Derek Jeter, the Yankees’ shortstop and captain, who is nearing the final act of a golden athletic career, is ready to talk about his life after baseball. He wants to be a book publisher.

On Thursday, he is expected to announce that he will start his own publishing division, Jeter Publishing, a partnership with Simon & Schuster. Saying he had thought a lot about his future while recovering from injuries last season, he portrayed the move as a way to explore a project that combines his interests in business and content.

“I think this sort of sets the blueprint for postcareer,” said Jeter, fresh off a plane from Tampa, Fla., and wearing a loose black blazer and jeans during an interview at his agent’s Midtown office on Wednesday afternoon. “This is a great way to start.”

The publishing imprint will include nonfiction books for adults, like biographies and titles on business and lifestyle; children’s picture books; middle-grade fiction; and books for young children who are just learning to read. Jeter suggested the book enterprise might lead to other ways of presenting content, like films or television.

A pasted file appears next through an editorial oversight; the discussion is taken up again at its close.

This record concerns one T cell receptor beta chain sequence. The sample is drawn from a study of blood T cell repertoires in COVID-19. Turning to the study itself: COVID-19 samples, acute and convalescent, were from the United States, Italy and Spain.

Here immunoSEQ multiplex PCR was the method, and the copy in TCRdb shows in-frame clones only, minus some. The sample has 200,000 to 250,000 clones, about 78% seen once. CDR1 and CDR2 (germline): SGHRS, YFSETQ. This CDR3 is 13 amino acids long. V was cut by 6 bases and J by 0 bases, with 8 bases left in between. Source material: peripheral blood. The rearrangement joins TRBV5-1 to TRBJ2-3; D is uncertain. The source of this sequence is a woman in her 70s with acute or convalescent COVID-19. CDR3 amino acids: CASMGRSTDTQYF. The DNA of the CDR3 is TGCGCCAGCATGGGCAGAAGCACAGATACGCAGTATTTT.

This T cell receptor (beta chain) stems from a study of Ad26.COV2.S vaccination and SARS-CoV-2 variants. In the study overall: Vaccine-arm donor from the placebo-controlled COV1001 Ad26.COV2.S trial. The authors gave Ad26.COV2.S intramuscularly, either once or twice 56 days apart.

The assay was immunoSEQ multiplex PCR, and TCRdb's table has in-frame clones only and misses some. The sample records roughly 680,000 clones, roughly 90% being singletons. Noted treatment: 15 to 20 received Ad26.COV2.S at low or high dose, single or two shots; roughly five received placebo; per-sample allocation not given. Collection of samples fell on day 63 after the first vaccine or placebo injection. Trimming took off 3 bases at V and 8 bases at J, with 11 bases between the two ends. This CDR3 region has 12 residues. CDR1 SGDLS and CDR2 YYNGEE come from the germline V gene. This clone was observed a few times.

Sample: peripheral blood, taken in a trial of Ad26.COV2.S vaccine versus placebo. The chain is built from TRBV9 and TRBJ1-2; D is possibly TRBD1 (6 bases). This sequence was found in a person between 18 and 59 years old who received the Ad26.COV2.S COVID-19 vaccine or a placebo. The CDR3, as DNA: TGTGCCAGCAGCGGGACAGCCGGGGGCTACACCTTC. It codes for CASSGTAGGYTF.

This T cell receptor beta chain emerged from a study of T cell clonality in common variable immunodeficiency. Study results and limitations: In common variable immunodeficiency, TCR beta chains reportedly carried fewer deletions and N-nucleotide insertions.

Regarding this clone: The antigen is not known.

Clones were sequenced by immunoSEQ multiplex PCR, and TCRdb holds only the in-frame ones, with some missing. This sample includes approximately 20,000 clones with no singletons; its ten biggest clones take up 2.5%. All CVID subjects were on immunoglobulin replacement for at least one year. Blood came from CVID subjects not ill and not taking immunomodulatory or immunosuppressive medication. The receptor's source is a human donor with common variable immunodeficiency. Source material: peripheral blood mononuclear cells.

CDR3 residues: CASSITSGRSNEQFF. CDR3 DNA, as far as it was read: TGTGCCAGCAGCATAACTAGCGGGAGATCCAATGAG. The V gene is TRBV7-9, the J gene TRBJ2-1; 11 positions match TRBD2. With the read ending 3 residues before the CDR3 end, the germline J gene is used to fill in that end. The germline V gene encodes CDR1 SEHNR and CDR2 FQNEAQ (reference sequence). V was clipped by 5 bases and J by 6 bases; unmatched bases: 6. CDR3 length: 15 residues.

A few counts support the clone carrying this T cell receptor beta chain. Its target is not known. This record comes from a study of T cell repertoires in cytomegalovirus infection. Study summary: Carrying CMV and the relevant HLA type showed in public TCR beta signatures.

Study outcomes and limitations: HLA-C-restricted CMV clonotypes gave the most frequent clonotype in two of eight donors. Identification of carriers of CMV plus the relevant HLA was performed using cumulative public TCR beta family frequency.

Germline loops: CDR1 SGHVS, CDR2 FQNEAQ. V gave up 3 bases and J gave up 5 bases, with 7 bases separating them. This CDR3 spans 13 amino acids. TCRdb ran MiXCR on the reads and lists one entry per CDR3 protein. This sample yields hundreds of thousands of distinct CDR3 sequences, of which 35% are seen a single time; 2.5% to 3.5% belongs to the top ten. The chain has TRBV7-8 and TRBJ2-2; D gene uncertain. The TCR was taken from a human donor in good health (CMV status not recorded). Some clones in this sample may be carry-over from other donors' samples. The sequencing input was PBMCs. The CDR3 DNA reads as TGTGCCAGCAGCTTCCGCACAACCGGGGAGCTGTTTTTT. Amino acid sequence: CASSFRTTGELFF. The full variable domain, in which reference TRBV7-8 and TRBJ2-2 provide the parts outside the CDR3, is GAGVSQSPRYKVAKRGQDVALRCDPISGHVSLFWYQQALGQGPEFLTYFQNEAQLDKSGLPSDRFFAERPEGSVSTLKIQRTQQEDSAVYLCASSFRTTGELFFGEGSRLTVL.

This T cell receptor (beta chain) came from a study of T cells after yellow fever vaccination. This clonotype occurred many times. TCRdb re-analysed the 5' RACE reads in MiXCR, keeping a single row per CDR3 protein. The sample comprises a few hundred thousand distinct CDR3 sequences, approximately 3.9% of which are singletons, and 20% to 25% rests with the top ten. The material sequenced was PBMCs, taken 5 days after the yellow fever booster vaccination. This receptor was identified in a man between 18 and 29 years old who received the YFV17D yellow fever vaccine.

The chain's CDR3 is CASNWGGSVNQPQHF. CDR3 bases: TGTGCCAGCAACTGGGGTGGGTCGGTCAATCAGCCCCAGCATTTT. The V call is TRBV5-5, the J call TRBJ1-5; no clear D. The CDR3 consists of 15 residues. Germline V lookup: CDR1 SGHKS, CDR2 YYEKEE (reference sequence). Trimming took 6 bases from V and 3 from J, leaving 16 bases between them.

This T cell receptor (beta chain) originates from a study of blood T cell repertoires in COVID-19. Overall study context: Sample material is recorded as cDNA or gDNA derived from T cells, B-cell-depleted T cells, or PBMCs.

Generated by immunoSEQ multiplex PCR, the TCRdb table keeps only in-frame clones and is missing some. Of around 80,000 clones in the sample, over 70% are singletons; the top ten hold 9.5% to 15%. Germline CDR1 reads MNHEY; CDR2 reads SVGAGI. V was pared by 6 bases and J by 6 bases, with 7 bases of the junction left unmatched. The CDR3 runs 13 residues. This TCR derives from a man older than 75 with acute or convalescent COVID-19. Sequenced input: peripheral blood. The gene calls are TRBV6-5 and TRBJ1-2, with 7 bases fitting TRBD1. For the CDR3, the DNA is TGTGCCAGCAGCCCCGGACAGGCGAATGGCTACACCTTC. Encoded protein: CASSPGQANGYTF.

Jeter Publishing, whose first books are expected to be released in 2014, might provide a partial answer to fans who have wondered what Jeter’s plans after baseball might entail.

It’s a question that has been occupying him lately as he prepares for what might be his final season. He became the Yankees’ full-time shortstop in 1996, when he was 21, and will turn 40 in June. In the 2013 season, he was hampered by various leg injuries — all of them linked to a broken ankle he suffered in October 2012 — that sent him to the disabled list several times.

Adding to the speculation was the departure of several of Jeter’s closest teammates — Mariano Rivera, Andy Pettitte and Jorge Posada — who retired in the last two years. But Jeter, known for his polite but unrevealing interactions with the press, has been circumspect about when he will make his own exit from the sport.